Admiring the intricate work of ceramist Zemer Peled. The Israeli artist examines the beauty and brutality of the natural world and uses slivers of porcelain to mirror their shapes and forms. On an interview with Cfile.org. she gives us an insight into her work:
“The sculptures I make are formed of ceramic shards, constructing them into large-scale/small-scale sculptures and installations. I am producing the shards myself using the slab roller; I make sheets of clay, fire them, and smash them into pieces with a hammer. I love playing with the idea of the texture and the form can look airy, delicate, light and fluffy and to give a sense of flutter, as if my breath would break it. Yet, the hard and sharp shards can be seen as round and moving, and give a sense of softness.”
“Process is crucial to my sculptural ideas. They are consistent with the Kabbalah concepts of Shevirah (breaking) and Tikkun (mending) that can also be considered as renewal. I make, then break, then make again. Chaos, destruction, and decay are intense and necessary creative process for me to create each of my sculptures.”
You can purchase a few of her work on her website and you can follow her also on Facebook and Instagram.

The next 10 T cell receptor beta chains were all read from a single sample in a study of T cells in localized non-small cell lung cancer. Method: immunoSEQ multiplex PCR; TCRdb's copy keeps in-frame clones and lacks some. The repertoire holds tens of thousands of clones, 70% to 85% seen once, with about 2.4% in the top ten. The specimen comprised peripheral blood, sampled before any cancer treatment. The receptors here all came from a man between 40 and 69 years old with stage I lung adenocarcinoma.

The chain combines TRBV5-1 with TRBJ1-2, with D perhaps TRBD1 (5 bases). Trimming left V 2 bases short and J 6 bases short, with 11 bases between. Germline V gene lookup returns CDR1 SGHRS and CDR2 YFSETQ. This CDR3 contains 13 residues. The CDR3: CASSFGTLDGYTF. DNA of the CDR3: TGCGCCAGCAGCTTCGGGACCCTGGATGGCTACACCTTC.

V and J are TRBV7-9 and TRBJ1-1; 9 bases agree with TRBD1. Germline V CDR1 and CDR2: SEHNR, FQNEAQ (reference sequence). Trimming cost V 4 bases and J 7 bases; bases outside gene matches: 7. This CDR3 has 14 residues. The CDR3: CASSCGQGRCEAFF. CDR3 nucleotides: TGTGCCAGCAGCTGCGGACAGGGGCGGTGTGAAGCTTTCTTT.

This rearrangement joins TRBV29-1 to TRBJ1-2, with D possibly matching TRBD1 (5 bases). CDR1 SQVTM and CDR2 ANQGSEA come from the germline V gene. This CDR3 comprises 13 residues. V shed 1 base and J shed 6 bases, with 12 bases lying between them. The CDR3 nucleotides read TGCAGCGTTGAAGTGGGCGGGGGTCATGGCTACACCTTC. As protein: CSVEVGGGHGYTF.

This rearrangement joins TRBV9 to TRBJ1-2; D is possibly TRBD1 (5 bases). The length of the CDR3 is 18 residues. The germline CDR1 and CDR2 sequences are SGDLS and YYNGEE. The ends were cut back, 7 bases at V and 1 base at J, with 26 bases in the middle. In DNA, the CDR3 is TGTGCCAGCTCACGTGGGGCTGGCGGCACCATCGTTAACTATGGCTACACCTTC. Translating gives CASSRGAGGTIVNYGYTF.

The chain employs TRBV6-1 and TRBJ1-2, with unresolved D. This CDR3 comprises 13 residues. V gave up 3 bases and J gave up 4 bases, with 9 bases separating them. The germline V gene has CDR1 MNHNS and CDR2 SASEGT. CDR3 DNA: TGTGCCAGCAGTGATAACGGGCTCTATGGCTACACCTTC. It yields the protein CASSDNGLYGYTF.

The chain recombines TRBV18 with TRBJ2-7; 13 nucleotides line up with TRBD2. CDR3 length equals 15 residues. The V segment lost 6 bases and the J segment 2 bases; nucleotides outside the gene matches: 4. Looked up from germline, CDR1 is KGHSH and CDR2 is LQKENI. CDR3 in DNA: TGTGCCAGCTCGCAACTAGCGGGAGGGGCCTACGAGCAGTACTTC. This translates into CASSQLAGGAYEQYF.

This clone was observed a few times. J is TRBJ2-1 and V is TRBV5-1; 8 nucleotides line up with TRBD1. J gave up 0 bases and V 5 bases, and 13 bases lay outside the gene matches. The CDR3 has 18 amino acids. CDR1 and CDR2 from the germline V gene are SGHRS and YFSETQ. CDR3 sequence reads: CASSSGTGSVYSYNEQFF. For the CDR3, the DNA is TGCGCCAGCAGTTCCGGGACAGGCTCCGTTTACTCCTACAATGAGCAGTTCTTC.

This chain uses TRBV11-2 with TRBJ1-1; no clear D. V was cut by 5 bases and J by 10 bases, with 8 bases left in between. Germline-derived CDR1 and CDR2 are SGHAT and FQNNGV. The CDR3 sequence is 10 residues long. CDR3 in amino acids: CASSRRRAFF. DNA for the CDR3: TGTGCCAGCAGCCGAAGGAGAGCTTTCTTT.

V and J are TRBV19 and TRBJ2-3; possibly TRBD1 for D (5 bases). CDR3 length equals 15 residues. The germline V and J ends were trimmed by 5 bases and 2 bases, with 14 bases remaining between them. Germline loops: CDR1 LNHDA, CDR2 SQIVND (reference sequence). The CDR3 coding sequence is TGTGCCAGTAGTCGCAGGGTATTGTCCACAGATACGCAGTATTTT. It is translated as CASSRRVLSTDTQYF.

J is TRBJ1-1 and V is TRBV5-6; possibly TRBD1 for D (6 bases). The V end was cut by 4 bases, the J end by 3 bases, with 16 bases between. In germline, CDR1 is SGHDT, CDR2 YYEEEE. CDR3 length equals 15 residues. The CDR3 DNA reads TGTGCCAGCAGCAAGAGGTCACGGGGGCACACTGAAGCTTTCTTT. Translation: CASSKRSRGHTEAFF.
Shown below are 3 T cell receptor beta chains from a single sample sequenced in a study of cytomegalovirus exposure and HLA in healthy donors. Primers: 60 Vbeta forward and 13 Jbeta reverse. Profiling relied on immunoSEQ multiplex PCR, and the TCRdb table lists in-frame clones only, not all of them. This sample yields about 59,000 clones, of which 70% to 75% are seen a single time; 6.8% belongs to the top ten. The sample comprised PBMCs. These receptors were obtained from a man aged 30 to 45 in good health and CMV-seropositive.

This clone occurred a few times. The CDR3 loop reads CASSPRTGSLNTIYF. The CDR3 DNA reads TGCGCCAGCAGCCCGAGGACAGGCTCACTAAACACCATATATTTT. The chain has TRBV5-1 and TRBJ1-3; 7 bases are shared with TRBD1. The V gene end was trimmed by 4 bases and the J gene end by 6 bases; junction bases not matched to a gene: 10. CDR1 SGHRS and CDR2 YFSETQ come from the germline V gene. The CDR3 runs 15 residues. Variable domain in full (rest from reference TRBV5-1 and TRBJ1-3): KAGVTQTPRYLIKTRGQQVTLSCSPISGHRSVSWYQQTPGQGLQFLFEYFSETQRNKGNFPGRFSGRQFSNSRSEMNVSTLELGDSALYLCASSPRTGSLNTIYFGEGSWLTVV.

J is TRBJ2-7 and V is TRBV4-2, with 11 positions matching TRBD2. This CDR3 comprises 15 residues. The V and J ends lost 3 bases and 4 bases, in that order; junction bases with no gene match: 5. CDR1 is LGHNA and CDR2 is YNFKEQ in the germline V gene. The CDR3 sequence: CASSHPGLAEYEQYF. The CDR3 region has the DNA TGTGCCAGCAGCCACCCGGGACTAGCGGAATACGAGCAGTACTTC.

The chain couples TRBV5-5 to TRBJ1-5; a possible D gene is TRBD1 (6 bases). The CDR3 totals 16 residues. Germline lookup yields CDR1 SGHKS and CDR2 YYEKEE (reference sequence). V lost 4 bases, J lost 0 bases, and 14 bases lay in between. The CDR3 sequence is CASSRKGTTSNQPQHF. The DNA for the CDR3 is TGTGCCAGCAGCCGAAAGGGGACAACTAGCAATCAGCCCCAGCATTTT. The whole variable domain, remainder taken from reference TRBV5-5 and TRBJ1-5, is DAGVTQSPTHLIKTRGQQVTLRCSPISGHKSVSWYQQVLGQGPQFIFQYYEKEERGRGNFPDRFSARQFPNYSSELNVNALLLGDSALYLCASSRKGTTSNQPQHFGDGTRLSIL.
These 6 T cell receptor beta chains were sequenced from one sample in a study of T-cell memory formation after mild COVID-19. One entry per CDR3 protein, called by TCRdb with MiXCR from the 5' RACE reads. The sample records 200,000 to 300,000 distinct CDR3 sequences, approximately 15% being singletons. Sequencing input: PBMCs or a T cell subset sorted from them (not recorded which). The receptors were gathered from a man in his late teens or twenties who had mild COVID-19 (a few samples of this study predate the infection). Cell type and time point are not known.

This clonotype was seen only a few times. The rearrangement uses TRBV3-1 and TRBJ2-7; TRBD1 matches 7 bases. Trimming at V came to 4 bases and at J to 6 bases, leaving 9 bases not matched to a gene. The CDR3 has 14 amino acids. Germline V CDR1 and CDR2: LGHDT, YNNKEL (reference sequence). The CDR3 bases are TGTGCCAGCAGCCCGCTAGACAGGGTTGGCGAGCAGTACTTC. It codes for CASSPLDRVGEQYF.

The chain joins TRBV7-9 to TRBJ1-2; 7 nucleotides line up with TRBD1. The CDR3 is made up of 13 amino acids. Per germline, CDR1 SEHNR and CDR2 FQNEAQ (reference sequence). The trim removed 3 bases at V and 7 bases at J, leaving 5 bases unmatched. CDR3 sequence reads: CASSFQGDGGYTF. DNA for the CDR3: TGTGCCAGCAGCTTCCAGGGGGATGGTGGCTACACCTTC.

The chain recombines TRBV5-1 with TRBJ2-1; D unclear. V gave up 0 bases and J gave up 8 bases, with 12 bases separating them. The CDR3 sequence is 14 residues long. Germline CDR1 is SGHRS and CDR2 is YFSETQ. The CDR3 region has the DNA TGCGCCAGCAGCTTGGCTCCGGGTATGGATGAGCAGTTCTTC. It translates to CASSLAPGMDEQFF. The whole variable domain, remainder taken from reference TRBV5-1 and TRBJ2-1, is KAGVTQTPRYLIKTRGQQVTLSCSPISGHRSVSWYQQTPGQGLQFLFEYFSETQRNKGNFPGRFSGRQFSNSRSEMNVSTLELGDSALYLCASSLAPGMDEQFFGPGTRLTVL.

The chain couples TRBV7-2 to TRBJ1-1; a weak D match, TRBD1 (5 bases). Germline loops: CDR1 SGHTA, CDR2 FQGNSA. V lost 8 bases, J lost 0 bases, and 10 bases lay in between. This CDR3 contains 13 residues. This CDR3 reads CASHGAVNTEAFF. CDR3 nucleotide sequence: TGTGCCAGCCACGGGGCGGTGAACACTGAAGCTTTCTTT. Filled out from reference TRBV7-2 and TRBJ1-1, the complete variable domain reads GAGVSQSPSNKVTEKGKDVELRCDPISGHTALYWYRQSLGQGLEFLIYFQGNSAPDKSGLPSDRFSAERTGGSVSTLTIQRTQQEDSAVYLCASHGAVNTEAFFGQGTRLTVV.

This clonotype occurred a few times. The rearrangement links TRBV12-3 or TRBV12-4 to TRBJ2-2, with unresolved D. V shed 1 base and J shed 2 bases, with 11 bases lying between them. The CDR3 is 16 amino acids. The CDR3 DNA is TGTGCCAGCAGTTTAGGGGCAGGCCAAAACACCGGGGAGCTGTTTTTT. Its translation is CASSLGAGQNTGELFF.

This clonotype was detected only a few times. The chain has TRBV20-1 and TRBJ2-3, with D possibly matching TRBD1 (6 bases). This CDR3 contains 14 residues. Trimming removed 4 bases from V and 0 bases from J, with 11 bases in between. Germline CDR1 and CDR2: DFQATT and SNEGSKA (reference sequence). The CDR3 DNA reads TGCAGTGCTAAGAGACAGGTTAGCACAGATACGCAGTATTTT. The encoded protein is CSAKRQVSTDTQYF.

Images: Courtesy of Zemer Peled.
Oakland-based artist Gabriel Schama used to cut a lot of his work by hand but now most of his work is made from whatever he can cut with his laser cutter affectionately called “Elsie”. His incredible and intricate relief sculptures are created with layered pieces of laser-cut mahogany plywood. Each piece starts out as vector illustration which is sent to the laser cutter that cuts a 1/8th piece of plywood. The layers are then glued together and varnished.
You can view more of his work on his website, Facebook and Instagram.
Images: Courtesy of Gabriel Schama.
Admiring these incredible paper cuts created by Patrick Cabral, a multi-disciplinary designer and type artist based in Manila, Philippines. This series of endangered species was created in collaboration with World Wildlife Fund to draw attention to animals most at risk of disappearing from the face of the earth. Each piece is created in painstaking detail with layers of white paper accented with glowing yellow eyes and intricate filigree.
You can see more of his work on his website, Behance, Facebook and Instagram.
Images: Courtesy of Patrick Cabral.